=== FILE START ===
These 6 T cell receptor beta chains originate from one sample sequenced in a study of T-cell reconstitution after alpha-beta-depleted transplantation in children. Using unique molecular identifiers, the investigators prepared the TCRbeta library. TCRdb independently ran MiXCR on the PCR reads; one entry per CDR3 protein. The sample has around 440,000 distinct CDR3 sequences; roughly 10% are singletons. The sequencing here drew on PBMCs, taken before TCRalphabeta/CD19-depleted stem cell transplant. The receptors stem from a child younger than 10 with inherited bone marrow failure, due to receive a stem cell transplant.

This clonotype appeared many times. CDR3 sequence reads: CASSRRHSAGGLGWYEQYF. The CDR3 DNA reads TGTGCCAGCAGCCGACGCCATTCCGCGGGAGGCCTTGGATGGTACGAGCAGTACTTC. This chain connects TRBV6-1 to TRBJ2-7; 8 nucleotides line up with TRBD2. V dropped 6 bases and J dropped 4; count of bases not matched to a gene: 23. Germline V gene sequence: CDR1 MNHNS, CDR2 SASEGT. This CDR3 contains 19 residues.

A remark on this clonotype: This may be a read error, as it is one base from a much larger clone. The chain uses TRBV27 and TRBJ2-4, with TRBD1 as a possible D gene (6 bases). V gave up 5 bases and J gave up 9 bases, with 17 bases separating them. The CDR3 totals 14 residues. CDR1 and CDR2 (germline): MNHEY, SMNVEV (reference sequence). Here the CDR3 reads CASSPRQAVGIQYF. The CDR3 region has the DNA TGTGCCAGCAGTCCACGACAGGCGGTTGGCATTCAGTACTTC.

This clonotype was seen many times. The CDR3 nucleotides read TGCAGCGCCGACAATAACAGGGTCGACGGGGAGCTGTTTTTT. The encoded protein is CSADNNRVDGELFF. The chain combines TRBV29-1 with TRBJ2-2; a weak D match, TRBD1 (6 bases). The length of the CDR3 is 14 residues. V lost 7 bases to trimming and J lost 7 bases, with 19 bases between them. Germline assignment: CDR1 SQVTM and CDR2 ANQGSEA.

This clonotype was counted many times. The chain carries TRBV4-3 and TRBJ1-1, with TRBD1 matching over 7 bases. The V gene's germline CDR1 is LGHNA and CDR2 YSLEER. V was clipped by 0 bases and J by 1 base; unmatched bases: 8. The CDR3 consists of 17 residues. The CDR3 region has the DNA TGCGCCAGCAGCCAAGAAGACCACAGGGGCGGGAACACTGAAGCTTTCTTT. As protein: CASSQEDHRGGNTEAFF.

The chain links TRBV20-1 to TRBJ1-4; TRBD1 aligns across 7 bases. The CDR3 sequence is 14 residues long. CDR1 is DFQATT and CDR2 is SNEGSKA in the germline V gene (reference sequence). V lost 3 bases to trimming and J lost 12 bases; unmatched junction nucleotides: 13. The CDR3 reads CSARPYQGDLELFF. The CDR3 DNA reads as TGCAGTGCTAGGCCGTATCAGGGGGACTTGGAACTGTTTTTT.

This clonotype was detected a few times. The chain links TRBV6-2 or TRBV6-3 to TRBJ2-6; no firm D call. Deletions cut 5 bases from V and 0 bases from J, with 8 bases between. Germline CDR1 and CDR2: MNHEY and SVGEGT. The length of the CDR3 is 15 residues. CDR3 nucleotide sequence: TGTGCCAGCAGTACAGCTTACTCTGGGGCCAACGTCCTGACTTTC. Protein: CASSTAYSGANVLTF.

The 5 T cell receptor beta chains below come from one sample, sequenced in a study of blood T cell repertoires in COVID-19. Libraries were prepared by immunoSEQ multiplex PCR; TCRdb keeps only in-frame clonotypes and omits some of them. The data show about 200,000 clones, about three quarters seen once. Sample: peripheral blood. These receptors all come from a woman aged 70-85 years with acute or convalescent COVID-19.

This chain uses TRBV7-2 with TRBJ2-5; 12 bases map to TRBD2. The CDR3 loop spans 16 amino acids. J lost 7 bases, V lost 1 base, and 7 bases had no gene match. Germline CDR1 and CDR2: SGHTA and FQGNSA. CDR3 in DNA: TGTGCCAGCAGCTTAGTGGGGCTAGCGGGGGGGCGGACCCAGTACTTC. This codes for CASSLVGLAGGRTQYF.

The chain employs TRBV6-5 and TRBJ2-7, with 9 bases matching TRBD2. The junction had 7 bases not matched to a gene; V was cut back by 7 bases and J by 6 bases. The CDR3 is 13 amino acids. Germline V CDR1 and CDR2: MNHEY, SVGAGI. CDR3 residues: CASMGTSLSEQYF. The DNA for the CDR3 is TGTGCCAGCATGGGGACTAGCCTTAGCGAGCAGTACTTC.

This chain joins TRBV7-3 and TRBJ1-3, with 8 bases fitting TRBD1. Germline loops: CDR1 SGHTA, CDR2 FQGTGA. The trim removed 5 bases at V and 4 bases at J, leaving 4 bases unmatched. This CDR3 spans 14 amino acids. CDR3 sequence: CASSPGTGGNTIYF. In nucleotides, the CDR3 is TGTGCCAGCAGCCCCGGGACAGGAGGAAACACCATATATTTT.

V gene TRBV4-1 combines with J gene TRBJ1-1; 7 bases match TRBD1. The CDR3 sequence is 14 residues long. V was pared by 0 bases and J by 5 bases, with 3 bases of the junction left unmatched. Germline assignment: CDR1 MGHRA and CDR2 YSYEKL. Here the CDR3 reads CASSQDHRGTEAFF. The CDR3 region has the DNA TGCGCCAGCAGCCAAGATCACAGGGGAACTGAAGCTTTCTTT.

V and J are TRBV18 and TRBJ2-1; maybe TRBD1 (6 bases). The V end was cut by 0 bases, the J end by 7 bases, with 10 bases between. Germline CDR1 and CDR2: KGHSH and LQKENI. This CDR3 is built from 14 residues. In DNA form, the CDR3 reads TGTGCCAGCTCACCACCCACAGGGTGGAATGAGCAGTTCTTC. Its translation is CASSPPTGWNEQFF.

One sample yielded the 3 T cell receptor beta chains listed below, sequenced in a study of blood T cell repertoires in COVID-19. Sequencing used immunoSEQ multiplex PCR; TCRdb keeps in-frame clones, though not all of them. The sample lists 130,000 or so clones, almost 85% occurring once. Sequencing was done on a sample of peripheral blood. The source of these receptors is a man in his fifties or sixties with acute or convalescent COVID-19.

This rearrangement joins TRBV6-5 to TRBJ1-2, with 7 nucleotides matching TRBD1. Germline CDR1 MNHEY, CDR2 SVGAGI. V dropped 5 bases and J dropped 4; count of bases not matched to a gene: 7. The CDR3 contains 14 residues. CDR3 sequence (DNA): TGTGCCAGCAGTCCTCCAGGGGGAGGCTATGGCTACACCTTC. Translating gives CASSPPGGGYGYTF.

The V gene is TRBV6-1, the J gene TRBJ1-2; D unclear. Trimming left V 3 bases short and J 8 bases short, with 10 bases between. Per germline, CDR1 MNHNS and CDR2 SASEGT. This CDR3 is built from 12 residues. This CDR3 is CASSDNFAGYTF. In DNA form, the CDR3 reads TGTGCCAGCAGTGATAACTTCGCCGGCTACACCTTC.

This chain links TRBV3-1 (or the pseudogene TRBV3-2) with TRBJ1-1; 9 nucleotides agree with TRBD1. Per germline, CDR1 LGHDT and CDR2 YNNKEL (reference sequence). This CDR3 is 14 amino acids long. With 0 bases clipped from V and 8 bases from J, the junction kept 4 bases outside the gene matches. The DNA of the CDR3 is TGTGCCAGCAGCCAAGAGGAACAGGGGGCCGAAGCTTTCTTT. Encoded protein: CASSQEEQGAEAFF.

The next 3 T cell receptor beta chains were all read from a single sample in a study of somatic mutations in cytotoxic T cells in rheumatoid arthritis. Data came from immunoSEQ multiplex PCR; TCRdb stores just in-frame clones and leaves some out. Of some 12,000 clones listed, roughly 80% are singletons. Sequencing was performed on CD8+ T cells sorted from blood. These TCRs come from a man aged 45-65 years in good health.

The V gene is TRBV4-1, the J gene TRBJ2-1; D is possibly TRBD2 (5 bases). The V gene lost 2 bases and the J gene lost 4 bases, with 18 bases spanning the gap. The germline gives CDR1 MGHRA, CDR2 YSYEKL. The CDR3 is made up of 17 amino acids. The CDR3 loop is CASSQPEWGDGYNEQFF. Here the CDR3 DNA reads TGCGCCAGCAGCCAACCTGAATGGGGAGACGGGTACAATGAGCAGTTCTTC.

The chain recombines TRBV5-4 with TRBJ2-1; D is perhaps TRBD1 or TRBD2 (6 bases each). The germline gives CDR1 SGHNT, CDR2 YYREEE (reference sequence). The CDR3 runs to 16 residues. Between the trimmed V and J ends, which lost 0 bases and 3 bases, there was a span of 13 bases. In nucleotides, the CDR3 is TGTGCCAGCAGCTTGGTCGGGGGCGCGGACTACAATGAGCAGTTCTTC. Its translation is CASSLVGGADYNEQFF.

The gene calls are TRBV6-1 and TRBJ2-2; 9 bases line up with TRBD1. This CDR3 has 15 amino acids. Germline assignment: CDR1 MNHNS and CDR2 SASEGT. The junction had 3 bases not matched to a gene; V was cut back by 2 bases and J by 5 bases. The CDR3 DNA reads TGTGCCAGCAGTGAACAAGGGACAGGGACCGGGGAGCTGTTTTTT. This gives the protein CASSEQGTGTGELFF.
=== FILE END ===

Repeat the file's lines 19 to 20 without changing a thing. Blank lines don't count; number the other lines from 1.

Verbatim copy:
The V gene is TRBV4-1, the J gene TRBJ2-1; D is possibly TRBD2 (5 bases). The V gene lost 2 bases and the J gene lost 4 bases, with 18 bases spanning the gap. The germline gives CDR1 MGHRA, CDR2 YSYEKL. The CDR3 is made up of 17 amino acids. The CDR3 loop is CASSQPEWGDGYNEQFF. Here the CDR3 DNA reads TGCGCCAGCAGCCAACCTGAATGGGGAGACGGGTACAATGAGCAGTTCTTC.

The chain recombines TRBV5-4 with TRBJ2-1; D is perhaps TRBD1 or TRBD2 (6 bases each). The germline gives CDR1 SGHNT, CDR2 YYREEE (reference sequence). The CDR3 runs to 16 residues. Between the trimmed V and J ends, which lost 0 bases and 3 bases, there was a span of 13 bases. In nucleotides, the CDR3 is TGTGCCAGCAGCTTGGTCGGGGGCGCGGACTACAATGAGCAGTTCTTC. Its translation is CASSLVGGADYNEQFF.